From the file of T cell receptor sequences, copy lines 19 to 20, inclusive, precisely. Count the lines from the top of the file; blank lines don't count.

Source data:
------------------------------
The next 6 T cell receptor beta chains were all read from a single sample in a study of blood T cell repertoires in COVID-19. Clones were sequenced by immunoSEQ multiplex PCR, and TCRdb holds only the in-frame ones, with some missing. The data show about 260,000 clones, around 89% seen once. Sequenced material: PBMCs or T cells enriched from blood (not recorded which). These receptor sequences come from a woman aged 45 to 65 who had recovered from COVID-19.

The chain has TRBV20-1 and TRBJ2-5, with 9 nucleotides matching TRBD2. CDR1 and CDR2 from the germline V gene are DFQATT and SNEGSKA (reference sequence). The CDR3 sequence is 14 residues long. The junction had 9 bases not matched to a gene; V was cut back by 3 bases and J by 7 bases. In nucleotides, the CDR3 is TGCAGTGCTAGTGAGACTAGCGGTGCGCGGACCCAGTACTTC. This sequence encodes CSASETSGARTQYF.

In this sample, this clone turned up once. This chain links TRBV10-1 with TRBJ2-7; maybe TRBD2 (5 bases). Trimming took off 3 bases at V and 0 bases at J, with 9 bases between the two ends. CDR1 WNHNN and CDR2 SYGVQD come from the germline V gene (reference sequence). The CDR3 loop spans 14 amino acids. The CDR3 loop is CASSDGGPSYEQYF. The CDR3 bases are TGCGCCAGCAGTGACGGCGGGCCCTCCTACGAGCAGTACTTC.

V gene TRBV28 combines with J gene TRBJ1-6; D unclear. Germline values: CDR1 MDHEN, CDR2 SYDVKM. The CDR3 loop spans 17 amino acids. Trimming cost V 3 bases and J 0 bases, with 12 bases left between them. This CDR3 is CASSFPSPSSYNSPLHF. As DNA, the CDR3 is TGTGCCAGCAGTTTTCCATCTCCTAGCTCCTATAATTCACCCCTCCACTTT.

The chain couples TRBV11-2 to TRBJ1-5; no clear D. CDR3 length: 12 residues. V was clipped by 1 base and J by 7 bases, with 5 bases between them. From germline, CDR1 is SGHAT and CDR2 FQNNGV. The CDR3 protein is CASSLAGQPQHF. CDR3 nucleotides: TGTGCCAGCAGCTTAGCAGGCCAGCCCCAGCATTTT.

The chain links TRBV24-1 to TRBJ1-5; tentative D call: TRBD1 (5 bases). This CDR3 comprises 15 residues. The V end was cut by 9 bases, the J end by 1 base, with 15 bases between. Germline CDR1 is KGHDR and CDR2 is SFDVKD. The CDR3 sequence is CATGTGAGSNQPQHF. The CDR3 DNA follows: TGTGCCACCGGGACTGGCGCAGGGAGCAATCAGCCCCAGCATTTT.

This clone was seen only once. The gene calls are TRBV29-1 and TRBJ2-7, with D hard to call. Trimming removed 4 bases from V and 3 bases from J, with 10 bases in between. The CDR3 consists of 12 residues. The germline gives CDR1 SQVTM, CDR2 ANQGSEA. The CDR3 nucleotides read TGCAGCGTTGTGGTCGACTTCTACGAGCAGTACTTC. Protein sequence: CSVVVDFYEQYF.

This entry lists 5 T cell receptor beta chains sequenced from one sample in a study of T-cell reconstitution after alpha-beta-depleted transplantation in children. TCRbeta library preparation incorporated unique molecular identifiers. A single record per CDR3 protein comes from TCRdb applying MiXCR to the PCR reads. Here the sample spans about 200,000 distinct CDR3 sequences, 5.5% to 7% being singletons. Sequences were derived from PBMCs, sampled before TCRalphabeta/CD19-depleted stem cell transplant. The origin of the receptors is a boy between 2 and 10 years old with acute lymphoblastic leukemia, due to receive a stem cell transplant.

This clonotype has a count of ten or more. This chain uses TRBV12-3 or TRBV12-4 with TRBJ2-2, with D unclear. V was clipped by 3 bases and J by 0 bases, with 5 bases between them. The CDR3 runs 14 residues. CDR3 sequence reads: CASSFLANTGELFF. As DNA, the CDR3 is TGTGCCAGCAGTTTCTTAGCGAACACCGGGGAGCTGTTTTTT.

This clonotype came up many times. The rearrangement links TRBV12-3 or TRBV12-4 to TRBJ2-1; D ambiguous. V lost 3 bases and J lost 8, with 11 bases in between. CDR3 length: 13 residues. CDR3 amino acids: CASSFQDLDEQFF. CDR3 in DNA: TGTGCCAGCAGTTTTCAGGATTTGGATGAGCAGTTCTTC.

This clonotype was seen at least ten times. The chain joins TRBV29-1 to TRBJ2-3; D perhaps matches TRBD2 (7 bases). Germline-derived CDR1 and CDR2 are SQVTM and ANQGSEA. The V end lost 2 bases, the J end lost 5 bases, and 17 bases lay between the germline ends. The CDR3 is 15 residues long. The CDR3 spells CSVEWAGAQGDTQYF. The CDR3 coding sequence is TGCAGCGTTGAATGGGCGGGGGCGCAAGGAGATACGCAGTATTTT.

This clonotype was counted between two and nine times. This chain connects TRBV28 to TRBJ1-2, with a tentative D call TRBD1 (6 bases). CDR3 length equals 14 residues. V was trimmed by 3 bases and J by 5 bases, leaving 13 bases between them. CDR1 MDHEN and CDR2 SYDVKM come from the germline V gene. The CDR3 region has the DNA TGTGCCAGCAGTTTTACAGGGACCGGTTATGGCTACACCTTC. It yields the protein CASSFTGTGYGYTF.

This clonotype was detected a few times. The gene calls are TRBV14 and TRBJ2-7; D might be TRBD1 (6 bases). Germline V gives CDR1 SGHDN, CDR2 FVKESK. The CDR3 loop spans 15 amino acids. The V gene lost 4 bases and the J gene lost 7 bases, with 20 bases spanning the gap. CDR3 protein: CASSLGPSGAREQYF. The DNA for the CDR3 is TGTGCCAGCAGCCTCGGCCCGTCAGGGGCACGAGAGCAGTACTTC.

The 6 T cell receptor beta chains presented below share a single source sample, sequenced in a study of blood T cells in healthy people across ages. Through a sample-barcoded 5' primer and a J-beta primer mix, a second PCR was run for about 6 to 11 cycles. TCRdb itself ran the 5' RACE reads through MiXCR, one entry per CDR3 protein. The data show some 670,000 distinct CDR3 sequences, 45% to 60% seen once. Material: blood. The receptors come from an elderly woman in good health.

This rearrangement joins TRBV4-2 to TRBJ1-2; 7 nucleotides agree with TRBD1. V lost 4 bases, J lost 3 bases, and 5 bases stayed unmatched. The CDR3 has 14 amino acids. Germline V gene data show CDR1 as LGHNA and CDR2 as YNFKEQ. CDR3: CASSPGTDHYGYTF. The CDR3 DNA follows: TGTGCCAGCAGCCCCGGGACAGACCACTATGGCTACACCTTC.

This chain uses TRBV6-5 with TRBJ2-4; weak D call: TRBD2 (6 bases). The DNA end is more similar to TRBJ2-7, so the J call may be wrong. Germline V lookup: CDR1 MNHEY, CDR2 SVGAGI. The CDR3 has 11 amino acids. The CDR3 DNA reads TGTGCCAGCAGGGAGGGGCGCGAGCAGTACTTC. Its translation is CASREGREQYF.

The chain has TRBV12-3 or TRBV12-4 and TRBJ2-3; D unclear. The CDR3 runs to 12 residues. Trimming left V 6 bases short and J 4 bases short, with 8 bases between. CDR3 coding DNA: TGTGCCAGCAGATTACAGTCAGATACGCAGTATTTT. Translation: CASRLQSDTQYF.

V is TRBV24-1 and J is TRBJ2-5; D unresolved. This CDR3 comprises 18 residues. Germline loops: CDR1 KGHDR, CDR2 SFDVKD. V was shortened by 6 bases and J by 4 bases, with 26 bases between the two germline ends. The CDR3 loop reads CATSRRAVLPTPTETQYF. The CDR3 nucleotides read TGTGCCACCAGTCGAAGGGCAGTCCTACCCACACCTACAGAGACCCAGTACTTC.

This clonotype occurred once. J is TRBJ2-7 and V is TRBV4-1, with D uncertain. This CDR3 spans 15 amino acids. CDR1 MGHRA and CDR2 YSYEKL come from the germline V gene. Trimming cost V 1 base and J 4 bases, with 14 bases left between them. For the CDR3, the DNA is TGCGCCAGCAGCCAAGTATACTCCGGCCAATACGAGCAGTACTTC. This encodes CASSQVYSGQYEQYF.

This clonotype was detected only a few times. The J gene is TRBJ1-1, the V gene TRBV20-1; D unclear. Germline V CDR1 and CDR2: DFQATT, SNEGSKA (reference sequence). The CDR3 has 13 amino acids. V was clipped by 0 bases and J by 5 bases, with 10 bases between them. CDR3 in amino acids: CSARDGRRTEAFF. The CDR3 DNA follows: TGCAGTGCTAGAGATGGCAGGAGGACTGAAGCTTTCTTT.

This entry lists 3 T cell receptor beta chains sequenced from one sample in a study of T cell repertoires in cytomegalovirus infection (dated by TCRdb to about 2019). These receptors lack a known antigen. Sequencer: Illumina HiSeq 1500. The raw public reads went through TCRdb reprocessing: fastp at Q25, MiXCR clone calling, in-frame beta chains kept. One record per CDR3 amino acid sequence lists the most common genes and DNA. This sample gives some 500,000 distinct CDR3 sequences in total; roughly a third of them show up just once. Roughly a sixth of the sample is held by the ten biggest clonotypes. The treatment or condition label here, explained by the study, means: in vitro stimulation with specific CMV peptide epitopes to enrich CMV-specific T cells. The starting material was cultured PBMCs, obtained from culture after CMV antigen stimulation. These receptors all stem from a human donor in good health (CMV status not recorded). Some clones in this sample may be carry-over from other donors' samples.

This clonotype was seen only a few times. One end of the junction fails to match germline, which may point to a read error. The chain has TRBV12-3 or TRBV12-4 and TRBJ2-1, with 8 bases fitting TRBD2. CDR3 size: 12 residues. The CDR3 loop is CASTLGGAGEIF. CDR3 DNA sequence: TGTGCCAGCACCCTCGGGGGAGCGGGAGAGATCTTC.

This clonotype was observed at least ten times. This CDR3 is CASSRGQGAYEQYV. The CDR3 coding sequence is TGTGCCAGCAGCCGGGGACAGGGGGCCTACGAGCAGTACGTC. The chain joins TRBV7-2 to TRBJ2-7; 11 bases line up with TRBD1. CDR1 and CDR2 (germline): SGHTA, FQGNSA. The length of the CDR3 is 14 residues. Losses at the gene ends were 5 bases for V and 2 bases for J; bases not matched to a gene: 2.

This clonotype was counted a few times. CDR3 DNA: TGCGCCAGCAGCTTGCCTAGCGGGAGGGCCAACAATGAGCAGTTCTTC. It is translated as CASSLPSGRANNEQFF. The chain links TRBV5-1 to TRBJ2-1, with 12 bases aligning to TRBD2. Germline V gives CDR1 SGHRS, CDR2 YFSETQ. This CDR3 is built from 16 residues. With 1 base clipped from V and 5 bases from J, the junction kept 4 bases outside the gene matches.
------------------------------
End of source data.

This clonotype occurred once. J is TRBJ2-7 and V is TRBV4-1, with D uncertain. This CDR3 spans 15 amino acids. CDR1 MGHRA and CDR2 YSYEKL come from the germline V gene. Trimming cost V 1 base and J 4 bases, with 14 bases left between them. For the CDR3, the DNA is TGCGCCAGCAGCCAAGTATACTCCGGCCAATACGAGCAGTACTTC. This encodes CASSQVYSGQYEQYF.

This clonotype was detected only a few times. The J gene is TRBJ1-1, the V gene TRBV20-1; D unclear. Germline V CDR1 and CDR2: DFQATT, SNEGSKA (reference sequence). The CDR3 has 13 amino acids. V was clipped by 0 bases and J by 5 bases, with 10 bases between them. CDR3 in amino acids: CSARDGRRTEAFF. The CDR3 DNA follows: TGCAGTGCTAGAGATGGCAGGAGGACTGAAGCTTTCTTT.